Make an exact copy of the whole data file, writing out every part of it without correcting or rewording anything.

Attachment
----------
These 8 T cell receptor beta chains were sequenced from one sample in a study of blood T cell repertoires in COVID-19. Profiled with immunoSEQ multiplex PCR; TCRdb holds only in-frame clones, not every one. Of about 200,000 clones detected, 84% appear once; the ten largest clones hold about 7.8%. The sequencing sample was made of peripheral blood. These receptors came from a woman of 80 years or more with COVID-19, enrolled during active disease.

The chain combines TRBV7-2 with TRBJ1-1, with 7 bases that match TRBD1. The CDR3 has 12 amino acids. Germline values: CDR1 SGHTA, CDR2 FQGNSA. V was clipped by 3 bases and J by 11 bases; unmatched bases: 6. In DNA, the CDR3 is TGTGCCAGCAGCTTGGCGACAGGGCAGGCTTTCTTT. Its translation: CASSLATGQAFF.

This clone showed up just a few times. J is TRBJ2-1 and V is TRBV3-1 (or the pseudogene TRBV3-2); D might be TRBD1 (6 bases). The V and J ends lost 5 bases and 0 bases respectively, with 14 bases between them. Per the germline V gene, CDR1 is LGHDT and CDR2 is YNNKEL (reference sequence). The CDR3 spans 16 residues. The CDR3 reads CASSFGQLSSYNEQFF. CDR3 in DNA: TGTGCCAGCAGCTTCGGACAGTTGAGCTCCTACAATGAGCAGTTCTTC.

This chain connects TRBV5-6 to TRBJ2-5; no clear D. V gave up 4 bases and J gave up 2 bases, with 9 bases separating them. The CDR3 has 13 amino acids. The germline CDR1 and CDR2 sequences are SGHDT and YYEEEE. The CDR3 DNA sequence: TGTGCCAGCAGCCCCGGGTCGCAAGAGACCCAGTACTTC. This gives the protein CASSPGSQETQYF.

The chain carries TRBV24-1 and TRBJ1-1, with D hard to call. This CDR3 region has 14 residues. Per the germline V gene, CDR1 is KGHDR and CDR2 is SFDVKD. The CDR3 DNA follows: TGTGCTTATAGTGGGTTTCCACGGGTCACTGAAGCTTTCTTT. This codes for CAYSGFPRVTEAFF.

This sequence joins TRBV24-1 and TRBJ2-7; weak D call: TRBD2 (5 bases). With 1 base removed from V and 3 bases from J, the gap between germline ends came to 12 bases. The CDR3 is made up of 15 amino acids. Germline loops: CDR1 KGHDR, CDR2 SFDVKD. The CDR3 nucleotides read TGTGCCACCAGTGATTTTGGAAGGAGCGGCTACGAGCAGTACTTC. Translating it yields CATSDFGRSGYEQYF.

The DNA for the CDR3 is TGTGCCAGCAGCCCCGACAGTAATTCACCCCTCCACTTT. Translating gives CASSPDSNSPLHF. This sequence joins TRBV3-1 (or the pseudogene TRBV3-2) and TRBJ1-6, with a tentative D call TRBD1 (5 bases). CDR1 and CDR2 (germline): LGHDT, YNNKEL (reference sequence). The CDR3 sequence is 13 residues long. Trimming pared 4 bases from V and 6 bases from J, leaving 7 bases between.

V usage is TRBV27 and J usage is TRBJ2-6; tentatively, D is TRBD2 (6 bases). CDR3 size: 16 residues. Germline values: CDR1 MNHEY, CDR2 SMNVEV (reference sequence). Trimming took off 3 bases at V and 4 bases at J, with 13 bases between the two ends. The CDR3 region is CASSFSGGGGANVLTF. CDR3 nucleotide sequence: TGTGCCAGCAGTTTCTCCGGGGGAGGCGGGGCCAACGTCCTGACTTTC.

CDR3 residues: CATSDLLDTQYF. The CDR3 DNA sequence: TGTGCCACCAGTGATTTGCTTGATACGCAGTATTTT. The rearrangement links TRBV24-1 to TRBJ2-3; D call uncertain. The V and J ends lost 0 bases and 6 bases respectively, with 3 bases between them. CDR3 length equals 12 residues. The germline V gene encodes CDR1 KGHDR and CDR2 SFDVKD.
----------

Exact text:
These 8 T cell receptor beta chains were sequenced from one sample in a study of blood T cell repertoires in COVID-19. Profiled with immunoSEQ multiplex PCR; TCRdb holds only in-frame clones, not every one. Of about 200,000 clones detected, 84% appear once; the ten largest clones hold about 7.8%. The sequencing sample was made of peripheral blood. These receptors came from a woman of 80 years or more with COVID-19, enrolled during active disease.

The chain combines TRBV7-2 with TRBJ1-1, with 7 bases that match TRBD1. The CDR3 has 12 amino acids. Germline values: CDR1 SGHTA, CDR2 FQGNSA. V was clipped by 3 bases and J by 11 bases; unmatched bases: 6. In DNA, the CDR3 is TGTGCCAGCAGCTTGGCGACAGGGCAGGCTTTCTTT. Its translation: CASSLATGQAFF.

This clone showed up just a few times. J is TRBJ2-1 and V is TRBV3-1 (or the pseudogene TRBV3-2); D might be TRBD1 (6 bases). The V and J ends lost 5 bases and 0 bases respectively, with 14 bases between them. Per the germline V gene, CDR1 is LGHDT and CDR2 is YNNKEL (reference sequence). The CDR3 spans 16 residues. The CDR3 reads CASSFGQLSSYNEQFF. CDR3 in DNA: TGTGCCAGCAGCTTCGGACAGTTGAGCTCCTACAATGAGCAGTTCTTC.

This chain connects TRBV5-6 to TRBJ2-5; no clear D. V gave up 4 bases and J gave up 2 bases, with 9 bases separating them. The CDR3 has 13 amino acids. The germline CDR1 and CDR2 sequences are SGHDT and YYEEEE. The CDR3 DNA sequence: TGTGCCAGCAGCCCCGGGTCGCAAGAGACCCAGTACTTC. This gives the protein CASSPGSQETQYF.

The chain carries TRBV24-1 and TRBJ1-1, with D hard to call. This CDR3 region has 14 residues. Per the germline V gene, CDR1 is KGHDR and CDR2 is SFDVKD. The CDR3 DNA follows: TGTGCTTATAGTGGGTTTCCACGGGTCACTGAAGCTTTCTTT. This codes for CAYSGFPRVTEAFF.

This sequence joins TRBV24-1 and TRBJ2-7; weak D call: TRBD2 (5 bases). With 1 base removed from V and 3 bases from J, the gap between germline ends came to 12 bases. The CDR3 is made up of 15 amino acids. Germline loops: CDR1 KGHDR, CDR2 SFDVKD. The CDR3 nucleotides read TGTGCCACCAGTGATTTTGGAAGGAGCGGCTACGAGCAGTACTTC. Translating it yields CATSDFGRSGYEQYF.

The DNA for the CDR3 is TGTGCCAGCAGCCCCGACAGTAATTCACCCCTCCACTTT. Translating gives CASSPDSNSPLHF. This sequence joins TRBV3-1 (or the pseudogene TRBV3-2) and TRBJ1-6, with a tentative D call TRBD1 (5 bases). CDR1 and CDR2 (germline): LGHDT, YNNKEL (reference sequence). The CDR3 sequence is 13 residues long. Trimming pared 4 bases from V and 6 bases from J, leaving 7 bases between.

V usage is TRBV27 and J usage is TRBJ2-6; tentatively, D is TRBD2 (6 bases). CDR3 size: 16 residues. Germline values: CDR1 MNHEY, CDR2 SMNVEV (reference sequence). Trimming took off 3 bases at V and 4 bases at J, with 13 bases between the two ends. The CDR3 region is CASSFSGGGGANVLTF. CDR3 nucleotide sequence: TGTGCCAGCAGTTTCTCCGGGGGAGGCGGGGCCAACGTCCTGACTTTC.

CDR3 residues: CATSDLLDTQYF. The CDR3 DNA sequence: TGTGCCACCAGTGATTTGCTTGATACGCAGTATTTT. The rearrangement links TRBV24-1 to TRBJ2-3; D call uncertain. The V and J ends lost 0 bases and 6 bases respectively, with 3 bases between them. CDR3 length equals 12 residues. The germline V gene encodes CDR1 KGHDR and CDR2 SFDVKD.